- Use Counter Mode Cipher Block Chaining Message Authentication Code Protocol, a form of AES encryption used by Wireless Application Protocol 2 (WAP) enterprise networks sparingly. If possible, use more complex encryption technologies that conform to FIPS 140-2 as they are developed and approved.
- Implement a guest Wi-Fi network that is separate from the main network. Employ routers with multiple Service Set Identifiers (SSIDs) or engage other wireless isolation features to ensure that organizational information is not accessible to guest network traffic or by engaging other wireless isolation features.
What else can you do to secure your network?
Employing active WIDS/WIPS enables network administrators to create and enforce wireless security by monitoring, detecting, and mitigating potential risks. Both WIDS and WIPS will detect and automatically disconnect unauthorized devices. WIDS provides the ability to automatically monitor and detect the presence of any unauthorized, rogue access points, while WIPS deploys countermeasures to identified threats. Some common threats mitigated by WIPS are rogue access points, misconfigured access points, client misassociation, unauthorized association, man-in-the-middle attacks, ad-hoc networks, Media Access Control spoofing, honeypot/evil twin attacks, and denial-of-service attacks.
The following list includes best practices to secure WIDS/WIPS sensor networks. Administrators should tailor these practices based on local considerations and applicable compliance requirements. For more in-depth guidance, see A Guide to Securing Networks for Wi-Fi (IEEE 802.11 Family).
- Use a rogue detection process capability. This capability should detect Wi-Fi access via a rogue client or WAP, regardless of the authentication or encryption techniques used by the offending device (e.g., network address translation, encrypted, soft WAPs).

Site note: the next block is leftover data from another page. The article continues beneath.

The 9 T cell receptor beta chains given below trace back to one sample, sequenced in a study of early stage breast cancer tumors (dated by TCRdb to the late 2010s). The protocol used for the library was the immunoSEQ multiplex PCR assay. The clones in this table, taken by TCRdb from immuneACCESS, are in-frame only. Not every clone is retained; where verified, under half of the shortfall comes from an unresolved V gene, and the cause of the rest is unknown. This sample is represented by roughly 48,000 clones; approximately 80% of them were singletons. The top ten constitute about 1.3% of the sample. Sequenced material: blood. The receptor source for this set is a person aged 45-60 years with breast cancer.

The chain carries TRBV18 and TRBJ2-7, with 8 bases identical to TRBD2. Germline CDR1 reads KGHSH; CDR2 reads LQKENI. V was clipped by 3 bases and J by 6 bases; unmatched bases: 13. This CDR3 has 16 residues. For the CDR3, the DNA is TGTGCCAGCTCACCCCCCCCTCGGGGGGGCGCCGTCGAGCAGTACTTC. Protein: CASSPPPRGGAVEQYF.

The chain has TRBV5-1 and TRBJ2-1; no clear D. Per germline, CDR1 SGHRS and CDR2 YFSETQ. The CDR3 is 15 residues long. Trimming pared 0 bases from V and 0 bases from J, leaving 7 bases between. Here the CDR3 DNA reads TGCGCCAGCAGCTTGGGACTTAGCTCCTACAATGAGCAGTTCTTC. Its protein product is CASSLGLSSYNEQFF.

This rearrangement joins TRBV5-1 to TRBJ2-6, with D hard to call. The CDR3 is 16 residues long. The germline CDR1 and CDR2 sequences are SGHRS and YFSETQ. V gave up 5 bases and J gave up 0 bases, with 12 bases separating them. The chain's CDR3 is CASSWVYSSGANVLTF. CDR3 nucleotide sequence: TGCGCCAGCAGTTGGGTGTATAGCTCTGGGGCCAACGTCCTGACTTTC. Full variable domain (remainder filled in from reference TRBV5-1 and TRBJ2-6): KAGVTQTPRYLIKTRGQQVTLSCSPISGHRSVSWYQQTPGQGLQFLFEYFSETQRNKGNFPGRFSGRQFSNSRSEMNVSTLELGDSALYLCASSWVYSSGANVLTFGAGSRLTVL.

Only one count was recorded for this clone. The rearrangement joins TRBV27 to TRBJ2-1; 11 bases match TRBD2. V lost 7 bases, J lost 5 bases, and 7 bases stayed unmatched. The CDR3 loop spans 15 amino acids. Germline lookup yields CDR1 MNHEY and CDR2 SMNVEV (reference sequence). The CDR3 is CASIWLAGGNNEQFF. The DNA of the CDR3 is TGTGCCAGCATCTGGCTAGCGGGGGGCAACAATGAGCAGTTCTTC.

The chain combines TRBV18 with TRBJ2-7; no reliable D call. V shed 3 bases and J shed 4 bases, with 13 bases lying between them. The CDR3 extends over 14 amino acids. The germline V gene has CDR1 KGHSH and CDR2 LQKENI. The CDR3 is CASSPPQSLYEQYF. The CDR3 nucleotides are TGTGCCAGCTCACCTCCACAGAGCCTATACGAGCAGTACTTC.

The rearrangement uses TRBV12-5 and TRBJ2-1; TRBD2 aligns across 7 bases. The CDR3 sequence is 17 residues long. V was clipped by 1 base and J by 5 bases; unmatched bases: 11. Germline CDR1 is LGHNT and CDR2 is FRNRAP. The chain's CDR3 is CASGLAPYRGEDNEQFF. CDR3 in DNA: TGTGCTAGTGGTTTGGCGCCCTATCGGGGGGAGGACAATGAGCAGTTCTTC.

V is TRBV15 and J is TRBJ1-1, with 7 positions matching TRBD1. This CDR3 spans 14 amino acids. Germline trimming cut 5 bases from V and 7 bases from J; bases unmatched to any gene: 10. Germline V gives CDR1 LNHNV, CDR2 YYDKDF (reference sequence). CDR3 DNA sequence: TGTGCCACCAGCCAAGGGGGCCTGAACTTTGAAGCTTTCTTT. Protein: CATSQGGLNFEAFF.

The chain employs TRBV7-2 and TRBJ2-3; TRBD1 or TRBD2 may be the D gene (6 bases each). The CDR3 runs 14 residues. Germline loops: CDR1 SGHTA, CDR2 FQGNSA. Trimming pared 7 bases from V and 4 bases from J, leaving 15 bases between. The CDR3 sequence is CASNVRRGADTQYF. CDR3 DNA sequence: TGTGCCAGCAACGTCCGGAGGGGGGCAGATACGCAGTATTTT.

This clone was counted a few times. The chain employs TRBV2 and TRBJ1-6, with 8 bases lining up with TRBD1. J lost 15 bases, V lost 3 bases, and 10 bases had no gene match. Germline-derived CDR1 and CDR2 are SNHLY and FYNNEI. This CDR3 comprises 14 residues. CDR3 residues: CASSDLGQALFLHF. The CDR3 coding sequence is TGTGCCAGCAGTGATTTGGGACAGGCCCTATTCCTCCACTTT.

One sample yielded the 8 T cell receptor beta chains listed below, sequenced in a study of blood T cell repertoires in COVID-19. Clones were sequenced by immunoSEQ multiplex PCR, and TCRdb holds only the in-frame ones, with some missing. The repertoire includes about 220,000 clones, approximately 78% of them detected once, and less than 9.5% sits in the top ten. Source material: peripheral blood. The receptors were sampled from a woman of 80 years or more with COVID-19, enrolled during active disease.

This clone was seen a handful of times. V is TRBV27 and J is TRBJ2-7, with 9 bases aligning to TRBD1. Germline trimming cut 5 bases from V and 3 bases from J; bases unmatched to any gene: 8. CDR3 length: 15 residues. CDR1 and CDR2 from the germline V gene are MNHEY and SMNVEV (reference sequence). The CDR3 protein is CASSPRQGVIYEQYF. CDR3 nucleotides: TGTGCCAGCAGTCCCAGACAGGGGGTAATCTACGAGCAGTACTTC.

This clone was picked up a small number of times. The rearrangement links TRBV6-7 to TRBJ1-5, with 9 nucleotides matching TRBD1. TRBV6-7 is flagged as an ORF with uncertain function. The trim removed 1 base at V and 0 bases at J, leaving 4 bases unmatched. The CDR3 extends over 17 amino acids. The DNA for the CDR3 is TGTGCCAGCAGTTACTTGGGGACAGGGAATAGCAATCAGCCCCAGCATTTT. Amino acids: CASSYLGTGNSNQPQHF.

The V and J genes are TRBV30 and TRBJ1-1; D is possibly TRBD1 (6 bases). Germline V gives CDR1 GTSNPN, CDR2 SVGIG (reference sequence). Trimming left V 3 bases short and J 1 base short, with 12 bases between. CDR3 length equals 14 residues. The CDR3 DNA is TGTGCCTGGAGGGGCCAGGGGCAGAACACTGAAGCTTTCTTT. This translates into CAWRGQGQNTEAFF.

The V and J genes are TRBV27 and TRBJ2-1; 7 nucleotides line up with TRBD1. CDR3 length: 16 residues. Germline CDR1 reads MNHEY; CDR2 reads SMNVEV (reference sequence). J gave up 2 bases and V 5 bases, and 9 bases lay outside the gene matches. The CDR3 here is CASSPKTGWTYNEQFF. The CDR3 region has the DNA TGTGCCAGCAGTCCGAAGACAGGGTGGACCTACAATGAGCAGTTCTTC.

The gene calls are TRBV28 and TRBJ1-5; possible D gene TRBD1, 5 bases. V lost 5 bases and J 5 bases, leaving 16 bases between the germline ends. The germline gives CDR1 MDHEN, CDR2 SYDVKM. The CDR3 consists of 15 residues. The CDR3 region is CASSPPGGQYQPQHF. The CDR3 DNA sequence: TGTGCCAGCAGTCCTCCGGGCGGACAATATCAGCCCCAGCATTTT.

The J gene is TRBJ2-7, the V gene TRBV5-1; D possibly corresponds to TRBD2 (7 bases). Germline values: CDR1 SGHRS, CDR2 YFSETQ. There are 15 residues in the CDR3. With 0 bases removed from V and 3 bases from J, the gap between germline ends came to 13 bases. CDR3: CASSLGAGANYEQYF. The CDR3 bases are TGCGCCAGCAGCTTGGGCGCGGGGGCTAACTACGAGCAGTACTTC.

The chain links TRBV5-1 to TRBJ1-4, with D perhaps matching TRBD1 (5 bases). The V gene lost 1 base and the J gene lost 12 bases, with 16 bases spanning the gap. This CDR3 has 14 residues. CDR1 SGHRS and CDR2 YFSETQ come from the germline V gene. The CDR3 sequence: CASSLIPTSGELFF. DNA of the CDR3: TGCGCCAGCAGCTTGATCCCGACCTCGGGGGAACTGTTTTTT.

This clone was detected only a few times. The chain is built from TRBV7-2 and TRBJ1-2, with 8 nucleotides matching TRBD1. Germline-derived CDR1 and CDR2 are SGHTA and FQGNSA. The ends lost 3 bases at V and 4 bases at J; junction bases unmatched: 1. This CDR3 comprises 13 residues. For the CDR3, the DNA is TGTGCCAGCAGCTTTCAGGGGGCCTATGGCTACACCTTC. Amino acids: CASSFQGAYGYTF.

- Set the WIDS/WIPS sensors to
- detect 802.11a/b/g/n/ac devices connected to the wired or wireless network and
- detect and block multiple WAPs from a single sensor device over multiple wireless channels.
- Enforce a “no Wi-Fi” policy per subnet and across multiple subnets.
- Provide minimal secure communications between sensor and server, and identify a specific minimum allowable Kbps―the system shall provide automatic classification of clients and WAPs based upon enterprise policy and governance.
- Provide automated (event-triggered) and scheduled reporting that is customizable.
- Segment reporting and administration based on enterprise requirements.
- Produce event logs and live packet captures over the air and display these directly on analyst workstations.
- Import site drawings for site planning and location tracking requirements.
- Manually create simple building layouts with auto-scale capability within the application.
- Place sensors and WAPs electronically on building maps to maintain accurate records of sensor placement and future locations.
- Have at least four different levels of permissions allowing WIPS administrators to delegate specific view and administrator privileges to other administrators.
- Meet all applicable standards and, if Federal Government, comply with the Federal Acquisition Regulation.